So, how did I personally protect my gut when I underwent antibiotic treatment, and how do I advise my patients? It's a two-step process:

This ad is displayed using third party content and we do not control its accessibility features.

Take this yeast-based probiotic strain with your antibiotic.

My first go-to is a probiotic, of course—but not a traditional bacteria-based probiotic. It's technically a gut-friendly yeast known as Saccharomyces boulardii

S. boulardii has been shown in multiple studies2 to protect the lining of the intestines from the type of damage that occurs as a result of a dysbiosis, which can lead to leaky gut syndrome and all the consequences of that, which I've written about in a prior post. It can also protect against the development of a C. difficile infection as a result of antibiotic therapy.

Here's how to take it: Saccharomyces boulardii (with or without a prebiotic like FOS—fructo-oligosaccharides): 2 capsules with each dose of antibiotic (they can be taken together). You want to make sure each capsule has a potency of 5 billion CFUs (colony-forming units—a measure of the strength of the probiotic).


Take a bacteria-based probiotic several hours after your antibiotic.

In terms of the type of probiotic, I talk all about that in this article. But to quickly recap: It's best to look for a multi-strain probiotic with at least 100 billion CFUs. If you travel often, then it's best to look for a brand that is packaged in individual blister seals that doesn't require refrigeration. When taking a probiotic on an antibiotic regimen, however, timing is very important to maximize effectiveness.

Here's how to take it: For many antibiotics, dosing is twice a day every 12 hours. Therefore, you would take your multi-strain, 100 billion CFU probiotic once a day, either before lunch on an empty stomach (at least four hours after the morning antibiotic dose) or before bedtime (at least three to four hours after the evening antibiotic dose). If you're on a three-times-daily antibiotic, then dosing the probiotic would have to move to bedtime.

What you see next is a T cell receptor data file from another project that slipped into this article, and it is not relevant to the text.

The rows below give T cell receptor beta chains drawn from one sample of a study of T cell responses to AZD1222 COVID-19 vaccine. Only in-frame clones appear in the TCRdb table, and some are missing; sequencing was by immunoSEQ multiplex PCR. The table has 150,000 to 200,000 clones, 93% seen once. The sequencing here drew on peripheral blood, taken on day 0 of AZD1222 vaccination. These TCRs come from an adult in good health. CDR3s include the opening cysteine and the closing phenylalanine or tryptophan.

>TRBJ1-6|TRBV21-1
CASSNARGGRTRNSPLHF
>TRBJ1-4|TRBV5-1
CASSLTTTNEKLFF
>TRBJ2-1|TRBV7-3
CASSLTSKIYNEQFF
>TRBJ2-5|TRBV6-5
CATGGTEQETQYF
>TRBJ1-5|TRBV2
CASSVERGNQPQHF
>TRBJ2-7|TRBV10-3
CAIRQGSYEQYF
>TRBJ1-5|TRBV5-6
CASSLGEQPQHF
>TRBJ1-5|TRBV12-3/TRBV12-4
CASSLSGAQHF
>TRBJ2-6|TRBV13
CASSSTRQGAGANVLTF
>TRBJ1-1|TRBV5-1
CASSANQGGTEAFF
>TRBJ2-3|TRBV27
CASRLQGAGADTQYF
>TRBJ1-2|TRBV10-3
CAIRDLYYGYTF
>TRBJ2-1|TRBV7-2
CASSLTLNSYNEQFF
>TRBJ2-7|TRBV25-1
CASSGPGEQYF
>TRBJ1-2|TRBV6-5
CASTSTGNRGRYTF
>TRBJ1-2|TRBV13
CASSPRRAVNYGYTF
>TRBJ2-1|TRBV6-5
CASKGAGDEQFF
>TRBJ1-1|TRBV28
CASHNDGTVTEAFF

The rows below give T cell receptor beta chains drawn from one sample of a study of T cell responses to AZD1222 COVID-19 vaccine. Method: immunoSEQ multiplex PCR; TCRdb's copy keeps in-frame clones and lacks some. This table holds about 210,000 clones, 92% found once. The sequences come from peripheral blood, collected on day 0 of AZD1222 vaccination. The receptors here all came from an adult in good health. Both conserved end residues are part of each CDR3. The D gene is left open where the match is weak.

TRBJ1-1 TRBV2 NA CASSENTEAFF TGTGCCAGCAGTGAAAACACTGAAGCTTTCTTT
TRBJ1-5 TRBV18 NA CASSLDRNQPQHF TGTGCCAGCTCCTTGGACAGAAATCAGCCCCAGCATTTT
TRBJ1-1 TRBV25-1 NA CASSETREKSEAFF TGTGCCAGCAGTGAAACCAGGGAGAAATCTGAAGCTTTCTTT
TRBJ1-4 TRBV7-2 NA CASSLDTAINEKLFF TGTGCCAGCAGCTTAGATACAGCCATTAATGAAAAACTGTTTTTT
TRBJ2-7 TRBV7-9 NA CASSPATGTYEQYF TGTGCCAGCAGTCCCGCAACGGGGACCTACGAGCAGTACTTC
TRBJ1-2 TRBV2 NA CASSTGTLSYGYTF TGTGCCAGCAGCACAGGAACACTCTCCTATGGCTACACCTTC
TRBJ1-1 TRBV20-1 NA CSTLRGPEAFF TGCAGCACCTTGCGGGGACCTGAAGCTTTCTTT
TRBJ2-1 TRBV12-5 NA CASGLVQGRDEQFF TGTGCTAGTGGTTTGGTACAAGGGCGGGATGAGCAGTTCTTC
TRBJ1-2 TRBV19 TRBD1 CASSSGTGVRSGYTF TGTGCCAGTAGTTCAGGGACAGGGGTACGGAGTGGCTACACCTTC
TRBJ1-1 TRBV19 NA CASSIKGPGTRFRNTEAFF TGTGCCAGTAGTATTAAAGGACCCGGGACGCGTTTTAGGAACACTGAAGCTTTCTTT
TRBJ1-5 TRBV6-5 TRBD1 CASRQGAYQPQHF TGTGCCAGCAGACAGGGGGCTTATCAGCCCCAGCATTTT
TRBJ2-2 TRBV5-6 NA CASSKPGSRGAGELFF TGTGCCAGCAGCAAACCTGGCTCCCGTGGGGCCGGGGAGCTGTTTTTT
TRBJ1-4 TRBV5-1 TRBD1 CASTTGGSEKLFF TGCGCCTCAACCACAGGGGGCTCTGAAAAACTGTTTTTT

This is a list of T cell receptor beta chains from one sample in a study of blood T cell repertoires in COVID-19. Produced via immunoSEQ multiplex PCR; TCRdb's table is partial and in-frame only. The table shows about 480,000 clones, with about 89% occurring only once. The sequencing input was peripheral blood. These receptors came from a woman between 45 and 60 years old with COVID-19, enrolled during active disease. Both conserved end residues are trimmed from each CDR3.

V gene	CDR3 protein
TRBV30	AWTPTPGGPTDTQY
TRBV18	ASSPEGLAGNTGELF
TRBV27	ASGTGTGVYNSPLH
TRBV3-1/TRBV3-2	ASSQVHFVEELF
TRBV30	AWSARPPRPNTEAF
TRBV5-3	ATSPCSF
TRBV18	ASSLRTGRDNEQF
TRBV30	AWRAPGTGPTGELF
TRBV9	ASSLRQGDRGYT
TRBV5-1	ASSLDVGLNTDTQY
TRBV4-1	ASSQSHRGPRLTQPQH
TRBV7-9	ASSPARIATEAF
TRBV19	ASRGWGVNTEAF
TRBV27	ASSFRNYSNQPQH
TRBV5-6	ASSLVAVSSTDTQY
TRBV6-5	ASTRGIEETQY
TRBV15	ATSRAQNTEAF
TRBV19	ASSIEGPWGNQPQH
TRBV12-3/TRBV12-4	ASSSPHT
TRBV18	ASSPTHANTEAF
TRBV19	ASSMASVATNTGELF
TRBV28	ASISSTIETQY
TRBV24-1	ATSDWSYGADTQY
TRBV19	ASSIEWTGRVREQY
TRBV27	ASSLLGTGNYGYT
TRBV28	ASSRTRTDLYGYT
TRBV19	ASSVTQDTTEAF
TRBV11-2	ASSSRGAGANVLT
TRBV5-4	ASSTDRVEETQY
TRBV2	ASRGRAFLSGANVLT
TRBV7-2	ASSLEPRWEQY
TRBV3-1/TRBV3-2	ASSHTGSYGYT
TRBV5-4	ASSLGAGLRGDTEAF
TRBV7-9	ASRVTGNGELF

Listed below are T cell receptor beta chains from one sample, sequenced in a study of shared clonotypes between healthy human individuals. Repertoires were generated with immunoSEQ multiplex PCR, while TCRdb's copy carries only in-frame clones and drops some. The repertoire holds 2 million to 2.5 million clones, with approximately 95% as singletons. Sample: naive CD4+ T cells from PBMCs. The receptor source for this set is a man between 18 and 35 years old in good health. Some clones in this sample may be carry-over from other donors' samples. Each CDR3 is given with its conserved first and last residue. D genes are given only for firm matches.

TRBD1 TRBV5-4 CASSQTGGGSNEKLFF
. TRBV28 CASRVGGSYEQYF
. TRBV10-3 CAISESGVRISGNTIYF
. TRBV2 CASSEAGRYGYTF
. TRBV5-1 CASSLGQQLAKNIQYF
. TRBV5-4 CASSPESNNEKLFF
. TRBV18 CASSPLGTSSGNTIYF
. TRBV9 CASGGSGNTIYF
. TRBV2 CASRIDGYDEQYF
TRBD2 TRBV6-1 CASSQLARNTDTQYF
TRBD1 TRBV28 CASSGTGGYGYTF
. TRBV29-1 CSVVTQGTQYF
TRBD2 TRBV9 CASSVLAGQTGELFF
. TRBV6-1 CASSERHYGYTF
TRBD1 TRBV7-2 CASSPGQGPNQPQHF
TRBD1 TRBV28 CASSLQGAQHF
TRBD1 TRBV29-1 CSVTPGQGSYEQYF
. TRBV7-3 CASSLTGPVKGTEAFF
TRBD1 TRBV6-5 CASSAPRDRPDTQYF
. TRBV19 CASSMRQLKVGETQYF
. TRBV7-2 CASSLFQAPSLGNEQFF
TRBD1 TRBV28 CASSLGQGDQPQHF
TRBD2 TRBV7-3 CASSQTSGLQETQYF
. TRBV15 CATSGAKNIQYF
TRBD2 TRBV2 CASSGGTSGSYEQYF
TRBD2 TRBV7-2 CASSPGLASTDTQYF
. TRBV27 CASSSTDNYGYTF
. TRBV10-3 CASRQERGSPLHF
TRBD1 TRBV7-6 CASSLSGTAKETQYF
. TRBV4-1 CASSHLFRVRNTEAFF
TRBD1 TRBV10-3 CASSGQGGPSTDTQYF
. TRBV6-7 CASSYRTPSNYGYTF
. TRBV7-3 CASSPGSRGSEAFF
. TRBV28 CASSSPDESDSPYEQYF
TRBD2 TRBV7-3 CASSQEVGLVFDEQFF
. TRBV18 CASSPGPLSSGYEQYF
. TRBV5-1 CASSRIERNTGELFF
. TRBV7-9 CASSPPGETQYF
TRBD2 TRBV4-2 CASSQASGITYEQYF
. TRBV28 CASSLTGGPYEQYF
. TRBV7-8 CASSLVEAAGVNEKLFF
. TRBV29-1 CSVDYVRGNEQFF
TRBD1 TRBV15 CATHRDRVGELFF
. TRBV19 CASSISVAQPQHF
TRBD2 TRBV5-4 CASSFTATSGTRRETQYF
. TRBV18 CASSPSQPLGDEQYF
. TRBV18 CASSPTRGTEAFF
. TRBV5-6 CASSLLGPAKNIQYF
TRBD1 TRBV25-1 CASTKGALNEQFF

You'll take this S. boulardii + 100 billion CFU probiotic regimen throughout the course of your antibiotic treatment. Then, once you're done with your antibiotic course, you'll continue the same regimen for one to two months to help your gut continue to recover.

This ad is displayed using third party content and we do not control its accessibility features.

Plus, my go-to supplement to counter antibiotics' energy-draining effects.

Antibiotics don't only affect bacteria. Ever wonder why antibiotics can make you feel so tired? The belief is that they also target the hundreds of little energy factories—or mitochondria—inside each of the cells in your body.

Mitochondria are believed to be ancient bacteria that developed a symbiotic relationship with cells in multicellular organisms such as humans over the course of centuries. Because of their primitive origin, they're also sensitive to many of the same insults that bacteria succumb to, including antibiotics.

Fortunately, there is a supernutrient that has been found to protect these intracellular energy factories from the damaging effects of antibiotics, and you can easily add it to your antibiotic recovery regimen—N-acetyl cysteine (NAC).

NAC increases intracellular stores of the most important detoxifier in the body, glutathione. Glutathione is the mother of all detox molecules and a very important measure of cellular health. It serves as a carrier to help remove toxins from the body. When it comes to mitochondria, it helps protect these sensitive engines from damage. 

Here's how to take NAC: One or two 500-mg capsules twice a day (for a total of 1,000 to 2,000 mg daily). I like using higher doses on patients with bronchitis or lung infections, as it also helps move mucus out. 

Bottom line: Antibiotics should never be taken lightly, but sometimes they're absolutely necessary—and there's plenty you can do to protect yourself. If you want more guidance on how to balance your gut microbiome and boost overall health, check out my other mbg articles as well as my website for helpful resources.

This ad is displayed using third party content and we do not control its accessibility features.
Vincent M. Pedre, M.D.
Vincent M. Pedre, M.D.

Vincent M. Pedre, M.D., medical director of Pedre Integrative Health and president of Dr. Pedre Wellness, is a board-certified internist in private practice in New York City since 2004. He completed his bachelor’s degree in Biology at Cornell University before attending the University of Miami School of Medicine and completed his residency in Internal Medicine at the Mount Sinai School of Medicine. He has appeared on the Martha Stewart Show and ABC and is the author of Happy Gut: The Cleansing Program to Help You Lose Weight, Gain Energy, and Eliminate Pain. Dr. Pedre is a clinical instructor in medicine at the Mount Sinai School of Medicine and is certified in yoga and medical acupuncture.

Read More